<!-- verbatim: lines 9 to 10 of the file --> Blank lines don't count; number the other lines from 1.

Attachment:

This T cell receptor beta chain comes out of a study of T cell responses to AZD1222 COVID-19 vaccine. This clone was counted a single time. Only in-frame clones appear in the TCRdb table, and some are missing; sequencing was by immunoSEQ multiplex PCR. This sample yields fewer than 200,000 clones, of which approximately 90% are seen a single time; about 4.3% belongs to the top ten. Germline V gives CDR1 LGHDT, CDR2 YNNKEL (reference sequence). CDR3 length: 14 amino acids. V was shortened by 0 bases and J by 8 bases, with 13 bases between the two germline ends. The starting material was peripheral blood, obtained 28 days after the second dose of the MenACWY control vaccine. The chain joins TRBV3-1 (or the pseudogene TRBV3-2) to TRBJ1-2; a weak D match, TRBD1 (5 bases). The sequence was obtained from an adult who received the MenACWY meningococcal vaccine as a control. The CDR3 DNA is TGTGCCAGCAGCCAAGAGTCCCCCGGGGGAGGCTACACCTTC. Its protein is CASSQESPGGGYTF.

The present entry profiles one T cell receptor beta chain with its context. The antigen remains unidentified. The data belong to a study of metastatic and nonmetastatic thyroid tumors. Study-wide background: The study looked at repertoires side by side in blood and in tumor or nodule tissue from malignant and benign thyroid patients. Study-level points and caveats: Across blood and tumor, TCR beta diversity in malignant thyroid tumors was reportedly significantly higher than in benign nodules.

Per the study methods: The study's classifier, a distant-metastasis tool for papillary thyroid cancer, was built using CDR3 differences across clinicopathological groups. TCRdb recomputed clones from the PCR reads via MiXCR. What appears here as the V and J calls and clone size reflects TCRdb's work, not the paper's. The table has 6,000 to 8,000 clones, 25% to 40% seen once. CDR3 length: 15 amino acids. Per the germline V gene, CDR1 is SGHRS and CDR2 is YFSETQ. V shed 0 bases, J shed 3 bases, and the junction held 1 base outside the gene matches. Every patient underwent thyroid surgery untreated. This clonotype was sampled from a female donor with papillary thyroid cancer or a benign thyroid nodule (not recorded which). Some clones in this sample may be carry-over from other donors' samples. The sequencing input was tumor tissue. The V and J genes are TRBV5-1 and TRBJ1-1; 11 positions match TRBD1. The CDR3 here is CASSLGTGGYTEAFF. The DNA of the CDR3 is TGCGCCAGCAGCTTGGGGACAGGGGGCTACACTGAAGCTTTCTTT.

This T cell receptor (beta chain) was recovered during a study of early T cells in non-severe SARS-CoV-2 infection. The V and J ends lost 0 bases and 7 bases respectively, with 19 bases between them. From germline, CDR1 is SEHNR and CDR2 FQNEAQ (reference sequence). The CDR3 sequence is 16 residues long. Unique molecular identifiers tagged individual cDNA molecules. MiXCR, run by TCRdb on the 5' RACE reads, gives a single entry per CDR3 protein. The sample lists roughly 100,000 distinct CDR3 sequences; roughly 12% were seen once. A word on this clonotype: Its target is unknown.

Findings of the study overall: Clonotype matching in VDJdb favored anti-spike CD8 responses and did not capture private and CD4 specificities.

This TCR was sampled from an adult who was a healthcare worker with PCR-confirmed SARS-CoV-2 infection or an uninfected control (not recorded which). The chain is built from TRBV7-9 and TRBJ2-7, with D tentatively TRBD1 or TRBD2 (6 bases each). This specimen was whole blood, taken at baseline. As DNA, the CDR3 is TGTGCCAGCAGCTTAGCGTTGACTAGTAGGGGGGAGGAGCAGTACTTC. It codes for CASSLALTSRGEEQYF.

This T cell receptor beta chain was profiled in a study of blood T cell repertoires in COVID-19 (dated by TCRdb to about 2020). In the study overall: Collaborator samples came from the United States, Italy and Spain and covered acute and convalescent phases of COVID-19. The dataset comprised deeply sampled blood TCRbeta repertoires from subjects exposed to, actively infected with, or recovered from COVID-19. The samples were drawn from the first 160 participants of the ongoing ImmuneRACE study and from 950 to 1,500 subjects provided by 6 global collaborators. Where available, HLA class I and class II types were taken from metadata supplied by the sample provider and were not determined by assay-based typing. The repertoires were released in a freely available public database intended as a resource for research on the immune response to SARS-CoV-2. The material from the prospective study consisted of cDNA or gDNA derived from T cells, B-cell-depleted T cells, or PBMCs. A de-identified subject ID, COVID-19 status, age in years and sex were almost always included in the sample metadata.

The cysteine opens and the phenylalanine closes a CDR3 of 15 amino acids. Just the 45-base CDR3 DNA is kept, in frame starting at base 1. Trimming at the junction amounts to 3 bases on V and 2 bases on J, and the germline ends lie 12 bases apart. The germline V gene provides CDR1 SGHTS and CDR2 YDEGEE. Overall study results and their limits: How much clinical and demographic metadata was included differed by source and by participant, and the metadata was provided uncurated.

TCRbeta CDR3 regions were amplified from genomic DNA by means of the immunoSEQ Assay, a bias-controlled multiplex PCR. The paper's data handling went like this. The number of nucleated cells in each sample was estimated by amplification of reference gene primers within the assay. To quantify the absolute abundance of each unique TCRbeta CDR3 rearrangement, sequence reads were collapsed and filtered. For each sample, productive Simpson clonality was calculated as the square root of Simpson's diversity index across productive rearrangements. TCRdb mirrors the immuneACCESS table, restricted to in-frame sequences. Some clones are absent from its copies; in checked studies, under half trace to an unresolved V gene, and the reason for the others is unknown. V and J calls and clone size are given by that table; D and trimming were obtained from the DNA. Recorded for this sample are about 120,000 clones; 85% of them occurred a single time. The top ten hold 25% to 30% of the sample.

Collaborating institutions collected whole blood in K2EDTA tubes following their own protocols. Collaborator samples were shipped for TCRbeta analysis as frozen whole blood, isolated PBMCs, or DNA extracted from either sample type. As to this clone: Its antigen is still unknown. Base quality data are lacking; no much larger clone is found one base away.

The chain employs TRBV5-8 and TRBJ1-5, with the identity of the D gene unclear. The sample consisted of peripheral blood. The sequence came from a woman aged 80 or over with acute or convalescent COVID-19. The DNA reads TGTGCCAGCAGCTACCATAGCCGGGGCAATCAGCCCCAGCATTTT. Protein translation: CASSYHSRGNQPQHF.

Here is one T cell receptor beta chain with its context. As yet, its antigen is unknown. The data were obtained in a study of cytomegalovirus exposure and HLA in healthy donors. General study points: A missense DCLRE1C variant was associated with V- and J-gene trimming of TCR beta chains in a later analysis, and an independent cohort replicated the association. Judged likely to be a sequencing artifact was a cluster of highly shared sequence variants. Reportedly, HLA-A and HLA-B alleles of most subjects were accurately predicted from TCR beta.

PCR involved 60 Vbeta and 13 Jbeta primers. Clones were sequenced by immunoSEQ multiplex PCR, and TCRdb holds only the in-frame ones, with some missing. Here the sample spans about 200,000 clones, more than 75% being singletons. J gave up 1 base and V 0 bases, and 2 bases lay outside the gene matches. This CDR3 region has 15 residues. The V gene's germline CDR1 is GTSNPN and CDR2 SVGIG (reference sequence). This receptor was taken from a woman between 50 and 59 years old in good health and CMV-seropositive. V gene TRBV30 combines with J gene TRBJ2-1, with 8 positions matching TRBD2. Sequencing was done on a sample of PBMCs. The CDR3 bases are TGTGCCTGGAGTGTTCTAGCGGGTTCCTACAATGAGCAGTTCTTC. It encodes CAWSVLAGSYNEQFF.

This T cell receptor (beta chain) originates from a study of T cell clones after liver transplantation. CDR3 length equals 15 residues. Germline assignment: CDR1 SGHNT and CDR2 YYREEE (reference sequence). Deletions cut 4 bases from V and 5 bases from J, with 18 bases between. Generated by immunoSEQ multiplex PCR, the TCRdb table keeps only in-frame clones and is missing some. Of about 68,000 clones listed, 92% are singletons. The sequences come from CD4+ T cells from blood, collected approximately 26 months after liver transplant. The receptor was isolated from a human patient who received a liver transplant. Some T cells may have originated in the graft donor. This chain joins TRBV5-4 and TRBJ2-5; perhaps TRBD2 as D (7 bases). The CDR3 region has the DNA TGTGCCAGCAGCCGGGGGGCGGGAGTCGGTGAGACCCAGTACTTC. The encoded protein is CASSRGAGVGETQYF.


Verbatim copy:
TCRbeta CDR3 regions were amplified from genomic DNA by means of the immunoSEQ Assay, a bias-controlled multiplex PCR. The paper's data handling went like this. The number of nucleated cells in each sample was estimated by amplification of reference gene primers within the assay. To quantify the absolute abundance of each unique TCRbeta CDR3 rearrangement, sequence reads were collapsed and filtered. For each sample, productive Simpson clonality was calculated as the square root of Simpson's diversity index across productive rearrangements. TCRdb mirrors the immuneACCESS table, restricted to in-frame sequences. Some clones are absent from its copies; in checked studies, under half trace to an unresolved V gene, and the reason for the others is unknown. V and J calls and clone size are given by that table; D and trimming were obtained from the DNA. Recorded for this sample are about 120,000 clones; 85% of them occurred a single time. The top ten hold 25% to 30% of the sample.

Collaborating institutions collected whole blood in K2EDTA tubes following their own protocols. Collaborator samples were shipped for TCRbeta analysis as frozen whole blood, isolated PBMCs, or DNA extracted from either sample type. As to this clone: Its antigen is still unknown. Base quality data are lacking; no much larger clone is found one base away.